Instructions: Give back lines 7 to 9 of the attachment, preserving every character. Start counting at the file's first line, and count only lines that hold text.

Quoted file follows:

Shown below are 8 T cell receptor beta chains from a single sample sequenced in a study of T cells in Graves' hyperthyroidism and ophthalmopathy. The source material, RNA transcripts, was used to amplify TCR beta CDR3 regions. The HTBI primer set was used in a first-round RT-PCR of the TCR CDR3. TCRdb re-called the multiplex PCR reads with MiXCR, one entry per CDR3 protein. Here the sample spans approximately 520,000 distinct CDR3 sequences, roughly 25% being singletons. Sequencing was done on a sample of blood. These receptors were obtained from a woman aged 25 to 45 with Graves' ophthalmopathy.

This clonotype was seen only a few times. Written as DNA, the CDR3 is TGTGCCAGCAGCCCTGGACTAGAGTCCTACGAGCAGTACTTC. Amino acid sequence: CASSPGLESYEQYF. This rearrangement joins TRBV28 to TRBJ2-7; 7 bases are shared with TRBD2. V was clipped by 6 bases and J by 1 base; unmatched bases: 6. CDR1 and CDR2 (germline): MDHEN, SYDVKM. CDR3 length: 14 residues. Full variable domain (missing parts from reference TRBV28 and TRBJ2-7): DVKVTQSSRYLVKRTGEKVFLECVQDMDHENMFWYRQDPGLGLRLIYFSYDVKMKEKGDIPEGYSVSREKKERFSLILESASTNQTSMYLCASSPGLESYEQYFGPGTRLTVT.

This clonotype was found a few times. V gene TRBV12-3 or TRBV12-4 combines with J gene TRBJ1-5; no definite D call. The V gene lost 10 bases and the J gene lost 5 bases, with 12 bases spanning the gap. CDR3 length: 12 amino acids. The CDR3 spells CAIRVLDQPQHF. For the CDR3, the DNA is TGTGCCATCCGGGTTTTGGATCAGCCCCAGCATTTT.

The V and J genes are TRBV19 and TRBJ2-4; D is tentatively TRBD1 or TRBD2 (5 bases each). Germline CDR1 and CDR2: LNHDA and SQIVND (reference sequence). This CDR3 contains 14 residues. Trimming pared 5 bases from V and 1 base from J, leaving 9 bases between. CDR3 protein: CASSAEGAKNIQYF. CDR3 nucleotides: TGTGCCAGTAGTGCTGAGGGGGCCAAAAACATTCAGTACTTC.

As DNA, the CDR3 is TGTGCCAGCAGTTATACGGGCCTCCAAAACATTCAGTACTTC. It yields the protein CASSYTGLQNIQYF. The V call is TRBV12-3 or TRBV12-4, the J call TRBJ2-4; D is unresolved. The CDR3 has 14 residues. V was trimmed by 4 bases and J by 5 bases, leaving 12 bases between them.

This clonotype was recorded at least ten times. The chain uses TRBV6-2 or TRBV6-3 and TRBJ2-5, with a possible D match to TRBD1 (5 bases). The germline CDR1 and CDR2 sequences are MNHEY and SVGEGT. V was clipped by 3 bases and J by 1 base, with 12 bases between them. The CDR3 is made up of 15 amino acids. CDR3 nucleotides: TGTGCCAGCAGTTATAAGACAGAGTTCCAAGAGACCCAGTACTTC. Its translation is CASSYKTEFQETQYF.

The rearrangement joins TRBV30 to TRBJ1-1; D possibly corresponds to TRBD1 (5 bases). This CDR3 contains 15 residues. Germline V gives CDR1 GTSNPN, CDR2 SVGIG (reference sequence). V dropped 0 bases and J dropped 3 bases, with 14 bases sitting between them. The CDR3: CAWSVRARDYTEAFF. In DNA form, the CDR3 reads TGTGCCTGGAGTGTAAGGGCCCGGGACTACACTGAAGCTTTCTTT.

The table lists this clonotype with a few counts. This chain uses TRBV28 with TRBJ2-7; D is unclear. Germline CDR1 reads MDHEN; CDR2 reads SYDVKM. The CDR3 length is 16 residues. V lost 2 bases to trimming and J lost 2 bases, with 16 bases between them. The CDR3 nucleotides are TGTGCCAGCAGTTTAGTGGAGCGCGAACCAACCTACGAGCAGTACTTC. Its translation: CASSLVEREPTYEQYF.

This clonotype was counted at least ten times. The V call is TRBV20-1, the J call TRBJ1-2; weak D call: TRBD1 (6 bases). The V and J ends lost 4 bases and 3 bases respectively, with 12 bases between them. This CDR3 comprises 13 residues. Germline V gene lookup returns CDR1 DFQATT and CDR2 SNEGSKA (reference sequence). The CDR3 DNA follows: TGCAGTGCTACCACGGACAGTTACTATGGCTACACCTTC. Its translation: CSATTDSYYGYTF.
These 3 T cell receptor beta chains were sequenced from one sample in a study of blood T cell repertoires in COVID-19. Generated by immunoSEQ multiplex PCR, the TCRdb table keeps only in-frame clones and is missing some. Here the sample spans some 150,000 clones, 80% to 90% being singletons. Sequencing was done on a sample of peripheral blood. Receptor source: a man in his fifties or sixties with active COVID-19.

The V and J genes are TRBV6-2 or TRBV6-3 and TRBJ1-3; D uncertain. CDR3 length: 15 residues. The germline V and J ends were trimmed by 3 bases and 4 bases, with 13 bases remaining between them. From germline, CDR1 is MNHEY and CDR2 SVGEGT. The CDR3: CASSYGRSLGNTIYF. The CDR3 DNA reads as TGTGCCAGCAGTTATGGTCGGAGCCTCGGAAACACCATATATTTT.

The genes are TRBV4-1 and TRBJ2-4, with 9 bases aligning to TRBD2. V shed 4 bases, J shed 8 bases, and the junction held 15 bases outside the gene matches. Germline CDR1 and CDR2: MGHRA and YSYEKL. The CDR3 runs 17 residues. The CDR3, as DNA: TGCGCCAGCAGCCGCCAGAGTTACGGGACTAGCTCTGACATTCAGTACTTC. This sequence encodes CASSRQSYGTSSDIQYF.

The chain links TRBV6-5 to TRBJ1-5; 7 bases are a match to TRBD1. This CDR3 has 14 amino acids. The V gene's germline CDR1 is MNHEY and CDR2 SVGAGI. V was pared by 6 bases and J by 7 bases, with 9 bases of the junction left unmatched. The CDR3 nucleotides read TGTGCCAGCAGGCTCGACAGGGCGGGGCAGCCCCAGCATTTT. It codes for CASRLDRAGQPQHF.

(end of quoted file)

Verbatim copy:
The rearrangement joins TRBV30 to TRBJ1-1; D possibly corresponds to TRBD1 (5 bases). This CDR3 contains 15 residues. Germline V gives CDR1 GTSNPN, CDR2 SVGIG (reference sequence). V dropped 0 bases and J dropped 3 bases, with 14 bases sitting between them. The CDR3: CAWSVRARDYTEAFF. In DNA form, the CDR3 reads TGTGCCTGGAGTGTAAGGGCCCGGGACTACACTGAAGCTTTCTTT.

The table lists this clonotype with a few counts. This chain uses TRBV28 with TRBJ2-7; D is unclear. Germline CDR1 reads MDHEN; CDR2 reads SYDVKM. The CDR3 length is 16 residues. V lost 2 bases to trimming and J lost 2 bases, with 16 bases between them. The CDR3 nucleotides are TGTGCCAGCAGTTTAGTGGAGCGCGAACCAACCTACGAGCAGTACTTC. Its translation: CASSLVEREPTYEQYF.

This clonotype was counted at least ten times. The V call is TRBV20-1, the J call TRBJ1-2; weak D call: TRBD1 (6 bases). The V and J ends lost 4 bases and 3 bases respectively, with 12 bases between them. This CDR3 comprises 13 residues. Germline V gene lookup returns CDR1 DFQATT and CDR2 SNEGSKA (reference sequence). The CDR3 DNA follows: TGCAGTGCTACCACGGACAGTTACTATGGCTACACCTTC. Its translation: CSATTDSYYGYTF.